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Thursday, June 1 • 2:00pm - 2:30pm
(Research & Technical Studies) Minimally invasive sampling for the analysis of proteins from solids and surfaces

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Proteins from a variety of sources, such egg, milk, hide and fish, are ubiquitous components of artworks and cultural objects. It has long been recognized that detecting the presence of and determining the nature of proteins is an important part of conservation. Knowing the materials used gives important insights into the choices and intentions of the artist; knowing the materials can aid in determining authenticity and guide future generations in understanding and accurately recreating the culture of their ancestors; knowing the materials is essential toward directing conservation, storage and display. Historically, the detection and identification of proteins in artworks has been accomplished by a variety of methods including amino acid analysis (AAA), FTIR, Raman, immunological methods (ELISA), GC, GCMS. PyGC, and HPLC. Each method has its strengths and weaknesses. For example, FTIR and Raman may be the least invasive methods but in most cases can offer little more than verification of the presence of protein and perhaps broadly classify its origin. AAA requires relatively large samples but can determine protein presence and generally discriminate among broad classes of proteins found in artworks. ELISA offers high sensitivity and small sample requirements but can suffer from the lack of relevant antibodies. The relatively recent migration of LCMSMS and PMF into the conservation laboratory offers enhanced sensitivity and specificity and significantly advances the conservator's ability to identify proteins with high sensitivity and specificity. Despite increased levels of sensitivity of newer methods, protein determination still requires that samples be taken from the object for analysis. Although some artworks offer acceptable "sampling opportunities,” such as paint on a folded canvas edge or areas of prior damage, in many cases such opportunities are absent, and the conservator must decide whether the potential gain in information outweighs the need to alter the object or painting, however slightly. This presentation will discuss two minimally invasive methods developed for sampling solids and surfaces to obtain material sufficient for subsequent protein analysis by PMF or LCMSMS. The first method, the use of 2–3 mm3 polymer eraser cubes, is an extension of the method (triboelectric extraction) described by Fiddyment, et al.1 for noninvasive sampling of velum. This adaption of that method is best suited for sampling friable surfaces and coatings thereon, where minuet amounts of surface and/or coating material can be abraded loose and adhered electrostatically to the cube. The second method utilizes polishing films of fine alumina or diamond particles and is best suited for hard surfaces, such as ivory, bone, paint and photographs, which might not be sufficiently abraded by the eraser. Although technically invasive, both methods offer an option for obtaining samples with nearly unnoticeable effect on the surface. In each case, the sampling device, eraser cube or polishing film, is placed directly into the digestion buffer for subsequent enzymatic cleavage for protein analysis by PMF or LCMSMS. Examples of the use of both methods will be shown for analyzing samples from parchment, ivory, bone, hide, photo prints and painted surfaces. 1 www.pnas.org/cgi/doi/10.1073/pnas.1512264112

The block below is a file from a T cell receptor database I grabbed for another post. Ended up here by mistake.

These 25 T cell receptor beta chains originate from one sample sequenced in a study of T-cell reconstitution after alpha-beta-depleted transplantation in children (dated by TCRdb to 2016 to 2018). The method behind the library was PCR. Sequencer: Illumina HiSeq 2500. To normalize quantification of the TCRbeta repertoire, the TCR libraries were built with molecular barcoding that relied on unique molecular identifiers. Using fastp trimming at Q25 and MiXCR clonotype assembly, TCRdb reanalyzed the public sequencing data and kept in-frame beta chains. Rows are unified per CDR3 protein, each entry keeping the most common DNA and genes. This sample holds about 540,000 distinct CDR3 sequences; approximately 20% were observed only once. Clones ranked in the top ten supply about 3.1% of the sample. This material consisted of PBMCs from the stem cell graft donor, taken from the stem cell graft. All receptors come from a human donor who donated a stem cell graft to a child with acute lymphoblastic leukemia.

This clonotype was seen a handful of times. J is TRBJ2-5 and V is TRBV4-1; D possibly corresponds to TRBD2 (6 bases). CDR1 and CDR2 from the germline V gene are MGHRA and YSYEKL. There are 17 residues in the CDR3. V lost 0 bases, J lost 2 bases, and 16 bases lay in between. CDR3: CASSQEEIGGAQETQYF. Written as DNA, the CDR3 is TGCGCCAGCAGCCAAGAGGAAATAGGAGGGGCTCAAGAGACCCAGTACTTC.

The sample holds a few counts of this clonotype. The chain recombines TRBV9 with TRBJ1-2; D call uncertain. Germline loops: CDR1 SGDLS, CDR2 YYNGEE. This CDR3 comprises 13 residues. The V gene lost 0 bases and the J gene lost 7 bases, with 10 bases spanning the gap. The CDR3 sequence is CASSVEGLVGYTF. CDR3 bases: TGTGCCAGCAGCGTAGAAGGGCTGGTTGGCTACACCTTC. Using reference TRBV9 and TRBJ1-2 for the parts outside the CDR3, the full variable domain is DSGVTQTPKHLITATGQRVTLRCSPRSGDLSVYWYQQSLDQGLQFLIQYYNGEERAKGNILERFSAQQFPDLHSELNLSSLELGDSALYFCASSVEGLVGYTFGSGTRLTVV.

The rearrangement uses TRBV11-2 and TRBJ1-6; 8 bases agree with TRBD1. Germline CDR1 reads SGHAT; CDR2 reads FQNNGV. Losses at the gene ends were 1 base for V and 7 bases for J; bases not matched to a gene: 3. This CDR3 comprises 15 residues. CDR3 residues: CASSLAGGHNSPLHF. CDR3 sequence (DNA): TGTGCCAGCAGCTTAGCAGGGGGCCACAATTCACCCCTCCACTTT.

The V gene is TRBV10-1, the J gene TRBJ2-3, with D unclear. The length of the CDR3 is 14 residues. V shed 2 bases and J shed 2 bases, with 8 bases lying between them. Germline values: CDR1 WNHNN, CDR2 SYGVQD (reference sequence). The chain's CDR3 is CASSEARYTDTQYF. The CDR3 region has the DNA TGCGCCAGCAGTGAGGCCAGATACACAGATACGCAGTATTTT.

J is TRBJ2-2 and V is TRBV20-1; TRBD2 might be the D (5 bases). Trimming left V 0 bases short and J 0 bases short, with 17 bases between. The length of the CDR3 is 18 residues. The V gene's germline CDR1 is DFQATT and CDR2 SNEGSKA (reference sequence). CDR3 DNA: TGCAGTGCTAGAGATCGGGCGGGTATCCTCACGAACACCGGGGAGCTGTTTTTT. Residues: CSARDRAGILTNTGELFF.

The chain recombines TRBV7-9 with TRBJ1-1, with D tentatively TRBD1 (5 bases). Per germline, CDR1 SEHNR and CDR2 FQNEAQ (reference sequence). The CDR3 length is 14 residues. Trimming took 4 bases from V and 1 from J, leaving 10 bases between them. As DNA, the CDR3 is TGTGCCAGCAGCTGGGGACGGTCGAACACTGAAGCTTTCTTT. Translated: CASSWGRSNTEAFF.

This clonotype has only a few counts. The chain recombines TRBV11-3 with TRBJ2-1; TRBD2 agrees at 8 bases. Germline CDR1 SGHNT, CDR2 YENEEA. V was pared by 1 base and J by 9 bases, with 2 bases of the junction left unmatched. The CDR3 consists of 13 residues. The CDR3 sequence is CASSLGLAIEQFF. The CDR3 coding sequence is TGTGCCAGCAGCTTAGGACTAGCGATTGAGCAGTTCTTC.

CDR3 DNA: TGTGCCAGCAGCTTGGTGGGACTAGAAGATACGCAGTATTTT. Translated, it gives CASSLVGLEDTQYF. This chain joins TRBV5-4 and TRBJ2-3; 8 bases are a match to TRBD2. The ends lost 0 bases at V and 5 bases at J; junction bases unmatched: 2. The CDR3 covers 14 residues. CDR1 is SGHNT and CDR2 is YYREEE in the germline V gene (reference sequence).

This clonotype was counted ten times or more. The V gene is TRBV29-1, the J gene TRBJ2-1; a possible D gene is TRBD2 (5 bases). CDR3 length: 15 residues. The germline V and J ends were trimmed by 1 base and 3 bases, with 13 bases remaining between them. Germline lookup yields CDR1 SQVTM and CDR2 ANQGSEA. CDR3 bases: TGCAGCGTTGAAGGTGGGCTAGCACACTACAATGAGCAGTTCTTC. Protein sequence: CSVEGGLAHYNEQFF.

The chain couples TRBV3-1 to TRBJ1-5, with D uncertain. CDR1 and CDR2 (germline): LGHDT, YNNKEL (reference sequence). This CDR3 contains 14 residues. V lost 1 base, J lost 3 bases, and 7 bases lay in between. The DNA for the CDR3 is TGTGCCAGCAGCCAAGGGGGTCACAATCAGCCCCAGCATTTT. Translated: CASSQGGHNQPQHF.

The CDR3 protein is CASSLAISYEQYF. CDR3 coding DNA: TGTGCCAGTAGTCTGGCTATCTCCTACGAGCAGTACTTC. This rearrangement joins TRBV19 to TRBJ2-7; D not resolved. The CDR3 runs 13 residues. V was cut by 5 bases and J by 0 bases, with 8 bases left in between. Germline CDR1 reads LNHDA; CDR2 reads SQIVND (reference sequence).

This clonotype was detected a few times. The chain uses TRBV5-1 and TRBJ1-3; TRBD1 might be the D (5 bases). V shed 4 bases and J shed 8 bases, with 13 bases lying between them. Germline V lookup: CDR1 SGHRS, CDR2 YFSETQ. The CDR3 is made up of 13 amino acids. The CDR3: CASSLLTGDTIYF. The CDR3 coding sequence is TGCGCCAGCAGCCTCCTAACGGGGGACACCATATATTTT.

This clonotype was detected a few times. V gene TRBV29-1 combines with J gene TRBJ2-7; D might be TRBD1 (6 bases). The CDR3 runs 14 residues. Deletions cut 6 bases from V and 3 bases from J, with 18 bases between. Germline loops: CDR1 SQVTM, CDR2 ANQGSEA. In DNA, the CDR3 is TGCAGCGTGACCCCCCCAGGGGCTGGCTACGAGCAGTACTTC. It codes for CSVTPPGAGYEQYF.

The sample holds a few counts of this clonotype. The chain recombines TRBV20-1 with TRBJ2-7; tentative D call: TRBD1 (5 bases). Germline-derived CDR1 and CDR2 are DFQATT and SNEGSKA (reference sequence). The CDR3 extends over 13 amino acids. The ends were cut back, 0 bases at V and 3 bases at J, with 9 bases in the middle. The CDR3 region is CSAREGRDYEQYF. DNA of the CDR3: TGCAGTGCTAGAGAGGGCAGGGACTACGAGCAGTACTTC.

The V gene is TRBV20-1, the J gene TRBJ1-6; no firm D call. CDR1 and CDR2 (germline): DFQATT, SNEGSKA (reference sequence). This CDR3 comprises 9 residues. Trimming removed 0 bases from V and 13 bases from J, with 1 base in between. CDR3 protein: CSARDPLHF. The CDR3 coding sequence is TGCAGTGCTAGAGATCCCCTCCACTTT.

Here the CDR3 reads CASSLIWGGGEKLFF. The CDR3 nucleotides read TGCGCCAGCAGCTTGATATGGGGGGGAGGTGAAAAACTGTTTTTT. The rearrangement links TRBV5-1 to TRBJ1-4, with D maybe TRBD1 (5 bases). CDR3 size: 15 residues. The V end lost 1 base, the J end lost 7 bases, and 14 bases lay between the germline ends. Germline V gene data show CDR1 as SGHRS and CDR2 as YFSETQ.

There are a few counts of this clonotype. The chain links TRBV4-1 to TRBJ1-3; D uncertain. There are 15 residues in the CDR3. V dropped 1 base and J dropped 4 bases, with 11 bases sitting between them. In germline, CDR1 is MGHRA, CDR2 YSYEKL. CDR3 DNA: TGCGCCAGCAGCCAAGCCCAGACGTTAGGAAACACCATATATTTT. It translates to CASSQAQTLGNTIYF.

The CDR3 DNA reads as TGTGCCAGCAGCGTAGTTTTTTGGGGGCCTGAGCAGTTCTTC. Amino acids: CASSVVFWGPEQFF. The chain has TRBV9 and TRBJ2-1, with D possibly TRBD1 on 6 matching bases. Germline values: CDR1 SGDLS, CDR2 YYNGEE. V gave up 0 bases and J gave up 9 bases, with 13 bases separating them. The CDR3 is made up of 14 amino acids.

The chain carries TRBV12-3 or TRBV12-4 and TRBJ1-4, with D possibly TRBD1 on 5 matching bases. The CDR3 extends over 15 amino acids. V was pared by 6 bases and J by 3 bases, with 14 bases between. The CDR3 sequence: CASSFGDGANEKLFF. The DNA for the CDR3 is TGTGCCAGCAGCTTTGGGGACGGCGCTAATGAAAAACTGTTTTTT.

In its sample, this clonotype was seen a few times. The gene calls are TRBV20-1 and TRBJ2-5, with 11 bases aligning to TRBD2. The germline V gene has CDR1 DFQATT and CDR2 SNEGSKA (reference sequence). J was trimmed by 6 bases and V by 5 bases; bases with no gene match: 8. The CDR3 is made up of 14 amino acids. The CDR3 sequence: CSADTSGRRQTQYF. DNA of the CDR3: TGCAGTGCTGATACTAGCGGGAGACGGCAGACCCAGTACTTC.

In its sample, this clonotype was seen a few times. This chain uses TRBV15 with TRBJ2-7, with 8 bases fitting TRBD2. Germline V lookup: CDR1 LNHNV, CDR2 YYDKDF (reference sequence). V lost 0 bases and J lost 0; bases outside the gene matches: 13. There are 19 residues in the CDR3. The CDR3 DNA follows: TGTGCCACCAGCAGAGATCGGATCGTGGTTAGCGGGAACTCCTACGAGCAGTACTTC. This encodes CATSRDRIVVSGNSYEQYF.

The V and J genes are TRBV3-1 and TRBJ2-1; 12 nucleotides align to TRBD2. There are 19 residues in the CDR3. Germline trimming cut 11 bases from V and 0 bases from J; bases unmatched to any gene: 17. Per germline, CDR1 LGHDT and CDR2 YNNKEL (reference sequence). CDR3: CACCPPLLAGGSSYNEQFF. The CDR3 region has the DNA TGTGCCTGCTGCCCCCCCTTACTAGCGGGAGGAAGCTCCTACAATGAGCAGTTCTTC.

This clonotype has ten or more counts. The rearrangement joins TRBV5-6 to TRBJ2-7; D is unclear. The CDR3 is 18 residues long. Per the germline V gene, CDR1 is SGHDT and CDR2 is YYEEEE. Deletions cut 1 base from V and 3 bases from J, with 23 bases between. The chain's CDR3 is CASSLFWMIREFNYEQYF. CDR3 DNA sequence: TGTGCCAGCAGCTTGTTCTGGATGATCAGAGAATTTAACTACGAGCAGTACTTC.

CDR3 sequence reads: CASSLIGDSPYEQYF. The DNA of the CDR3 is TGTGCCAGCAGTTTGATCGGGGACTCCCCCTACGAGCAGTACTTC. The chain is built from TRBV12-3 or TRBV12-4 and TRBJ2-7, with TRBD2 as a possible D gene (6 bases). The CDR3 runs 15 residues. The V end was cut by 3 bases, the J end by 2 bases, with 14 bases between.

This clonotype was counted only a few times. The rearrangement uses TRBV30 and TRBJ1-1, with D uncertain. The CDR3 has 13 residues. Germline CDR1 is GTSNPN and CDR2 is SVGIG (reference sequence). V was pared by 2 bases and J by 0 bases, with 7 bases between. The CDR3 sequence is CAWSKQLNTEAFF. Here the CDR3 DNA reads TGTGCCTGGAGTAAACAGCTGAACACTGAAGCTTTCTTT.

avatar for Dan Kirby

Dan Kirby

Scientist, Private practice
After careers as an analytical chemist in semiconductor electronics, pharmaceuticals and academic research, Dan turned his interest to conservation. With over 30 years experience in analytical mass spectrometry, Dan is currently in private practice specializing in applications of... Read More →

Thursday June 1, 2017 2:00pm - 2:30pm CDT
Regency D Ballroom Level, West Tower